Hi there! Remember me? Yes, I know...it has been months and months since my last post and you probably thought that was the last you would see of me, right? Wrong! There are quite a few reasons why I haven't been posting, but the most important one is that it has been just too hot and too humid to get into my kitchen. Well, it has cooled down sufficiently for me now to get back into my galley kitchen and I've been thinking about what I could do my "come back" post on.
I rode my scooter past a truck by the side of the road, on my way home on Friday afternoon and saw that the old man was selling onions: brown ones, red ones and bright white ones. I've been wanting to make "rooi slaphakskeentjies" for a while now and the onions from this vendor was almost the right size. It is a traditional South African cooked onion salad and directly translated means "red loose heels." I found this really easy to make recipe in Yuppiechef's Spatula Magazine. By the way, both my cameras have now given up the ghost, so to speak. So please don't judge these photos too harshly - they where taken with my iPhone camera - not the best quality!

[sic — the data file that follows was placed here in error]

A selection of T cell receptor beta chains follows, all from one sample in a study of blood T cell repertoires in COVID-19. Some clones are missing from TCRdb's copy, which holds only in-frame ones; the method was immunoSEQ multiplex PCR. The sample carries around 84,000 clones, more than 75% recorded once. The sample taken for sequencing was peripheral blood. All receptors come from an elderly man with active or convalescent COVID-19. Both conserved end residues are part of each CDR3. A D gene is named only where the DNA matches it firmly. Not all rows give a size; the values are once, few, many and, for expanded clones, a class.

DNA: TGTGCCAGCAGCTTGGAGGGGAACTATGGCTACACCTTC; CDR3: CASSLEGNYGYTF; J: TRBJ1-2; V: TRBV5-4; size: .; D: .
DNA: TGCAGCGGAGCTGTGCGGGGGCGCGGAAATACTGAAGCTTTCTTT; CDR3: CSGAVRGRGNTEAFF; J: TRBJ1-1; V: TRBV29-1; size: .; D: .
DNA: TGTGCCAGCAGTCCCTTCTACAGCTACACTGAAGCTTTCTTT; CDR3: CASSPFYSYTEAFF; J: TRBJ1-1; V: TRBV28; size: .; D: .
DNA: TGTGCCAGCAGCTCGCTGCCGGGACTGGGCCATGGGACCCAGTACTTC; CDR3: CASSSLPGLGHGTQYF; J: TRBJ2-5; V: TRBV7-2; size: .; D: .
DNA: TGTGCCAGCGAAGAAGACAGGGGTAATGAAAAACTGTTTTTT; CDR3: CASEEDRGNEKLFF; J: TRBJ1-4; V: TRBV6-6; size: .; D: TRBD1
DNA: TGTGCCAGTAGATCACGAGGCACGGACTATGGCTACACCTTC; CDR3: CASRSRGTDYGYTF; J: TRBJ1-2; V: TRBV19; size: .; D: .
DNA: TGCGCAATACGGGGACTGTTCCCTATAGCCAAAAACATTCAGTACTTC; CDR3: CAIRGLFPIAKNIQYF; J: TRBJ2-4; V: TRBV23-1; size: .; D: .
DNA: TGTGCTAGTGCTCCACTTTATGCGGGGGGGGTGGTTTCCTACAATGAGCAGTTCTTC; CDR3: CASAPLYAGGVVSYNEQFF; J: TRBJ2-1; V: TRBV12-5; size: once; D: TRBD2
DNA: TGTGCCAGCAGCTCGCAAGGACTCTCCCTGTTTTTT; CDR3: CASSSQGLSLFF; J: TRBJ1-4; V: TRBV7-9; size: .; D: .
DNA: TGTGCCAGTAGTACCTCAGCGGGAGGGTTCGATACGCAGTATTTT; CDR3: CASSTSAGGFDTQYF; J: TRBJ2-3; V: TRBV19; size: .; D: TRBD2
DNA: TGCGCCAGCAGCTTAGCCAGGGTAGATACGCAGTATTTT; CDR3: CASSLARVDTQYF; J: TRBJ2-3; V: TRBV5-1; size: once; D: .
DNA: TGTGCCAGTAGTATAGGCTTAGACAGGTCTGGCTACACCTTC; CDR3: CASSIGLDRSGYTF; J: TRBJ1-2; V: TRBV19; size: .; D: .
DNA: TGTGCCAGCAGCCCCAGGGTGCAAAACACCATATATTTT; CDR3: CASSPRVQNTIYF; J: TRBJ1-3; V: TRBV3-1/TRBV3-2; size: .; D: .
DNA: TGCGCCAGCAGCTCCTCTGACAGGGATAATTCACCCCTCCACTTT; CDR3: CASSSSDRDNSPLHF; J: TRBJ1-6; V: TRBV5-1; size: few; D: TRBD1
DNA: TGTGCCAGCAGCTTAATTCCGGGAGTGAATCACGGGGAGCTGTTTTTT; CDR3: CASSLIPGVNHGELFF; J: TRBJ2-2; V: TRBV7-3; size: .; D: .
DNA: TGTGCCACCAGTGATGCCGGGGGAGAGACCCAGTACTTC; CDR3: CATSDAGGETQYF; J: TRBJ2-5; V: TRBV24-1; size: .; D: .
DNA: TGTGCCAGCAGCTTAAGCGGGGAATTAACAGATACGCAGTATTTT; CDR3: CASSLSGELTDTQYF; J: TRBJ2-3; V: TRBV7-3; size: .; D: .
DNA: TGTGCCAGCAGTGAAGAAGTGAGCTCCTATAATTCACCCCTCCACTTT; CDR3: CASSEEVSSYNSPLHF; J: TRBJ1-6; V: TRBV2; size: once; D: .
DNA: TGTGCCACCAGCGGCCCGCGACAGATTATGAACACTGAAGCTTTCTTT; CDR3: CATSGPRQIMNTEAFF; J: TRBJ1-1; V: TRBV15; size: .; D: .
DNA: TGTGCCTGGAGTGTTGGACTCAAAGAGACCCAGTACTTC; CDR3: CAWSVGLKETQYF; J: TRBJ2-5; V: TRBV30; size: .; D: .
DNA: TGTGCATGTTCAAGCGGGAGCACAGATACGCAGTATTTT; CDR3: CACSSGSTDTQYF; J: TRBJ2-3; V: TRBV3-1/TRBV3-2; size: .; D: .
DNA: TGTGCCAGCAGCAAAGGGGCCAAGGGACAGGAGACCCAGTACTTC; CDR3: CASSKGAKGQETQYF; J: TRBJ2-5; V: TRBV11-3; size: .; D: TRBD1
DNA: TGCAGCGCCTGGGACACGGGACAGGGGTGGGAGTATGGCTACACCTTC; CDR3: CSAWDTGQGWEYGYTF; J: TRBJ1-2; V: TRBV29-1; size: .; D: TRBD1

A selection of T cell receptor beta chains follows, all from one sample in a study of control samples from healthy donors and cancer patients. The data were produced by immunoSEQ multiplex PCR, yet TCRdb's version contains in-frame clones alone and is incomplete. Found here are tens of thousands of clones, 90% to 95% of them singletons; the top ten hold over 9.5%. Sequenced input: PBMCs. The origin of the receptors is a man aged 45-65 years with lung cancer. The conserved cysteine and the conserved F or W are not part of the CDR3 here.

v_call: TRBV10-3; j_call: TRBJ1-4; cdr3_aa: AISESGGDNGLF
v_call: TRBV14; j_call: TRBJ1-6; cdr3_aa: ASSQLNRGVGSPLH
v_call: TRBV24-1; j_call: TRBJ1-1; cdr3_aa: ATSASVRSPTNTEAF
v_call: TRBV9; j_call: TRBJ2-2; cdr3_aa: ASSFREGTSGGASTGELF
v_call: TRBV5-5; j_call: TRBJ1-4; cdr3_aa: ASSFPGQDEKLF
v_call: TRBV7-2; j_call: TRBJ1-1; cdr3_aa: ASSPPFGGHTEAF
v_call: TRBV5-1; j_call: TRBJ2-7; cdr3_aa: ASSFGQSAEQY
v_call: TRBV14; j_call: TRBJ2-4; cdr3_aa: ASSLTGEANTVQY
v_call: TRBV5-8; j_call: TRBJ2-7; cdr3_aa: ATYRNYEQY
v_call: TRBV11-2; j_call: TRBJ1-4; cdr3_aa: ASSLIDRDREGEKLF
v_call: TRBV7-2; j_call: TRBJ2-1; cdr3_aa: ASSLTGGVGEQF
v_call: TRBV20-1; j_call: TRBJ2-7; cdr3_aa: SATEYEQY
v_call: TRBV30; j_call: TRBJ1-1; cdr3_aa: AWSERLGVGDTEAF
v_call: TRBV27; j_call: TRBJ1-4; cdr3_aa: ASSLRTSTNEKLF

Rooi Slaphakskeentjies or Cooked Onion Salad
About 10 servings
- 1.5kg pickling onions (or the smallest ones you can find)
- 1 cup dried sultanas (or seedless raisins)
- 1 cup white vinegar *
- 1 cup water
- 150ml sugar
- 120g tomato paste (more or less)
- 50ml oil
- 2.5ml salt
- pinch of pepper
- Peel the onions and place them in a stainless steel pot.
- Add all the other ingredients and give it a good stir.
- Put the pot on a low heat and cover it with a lid.
- Cook covered for about 1 hour. Have a little peek under the lid halfway through to make sure that nothing is burning. Our stoves in Taiwan are HOT, even on the lowest setting!
- After the hour, uncover the pot and cook a little longer until the sauce is thick enough to cover the back of a spoon.
- Spoon the hot salad into sterilized glass jars and seal immediately. It should last in a cool, dark place or in your refrigerator for up to 3 months, but you'll probably eat it before then!
Slaphakskeentjies can be eaten hot or cold as accompaniment to braaivleis, the Sunday roast or anything else you can think of.
* I was lucky enough to find white wine vinegar, which isn't always readily available in Taiwan. I'm sure rice vinegar or cider vinegar would also do the trick.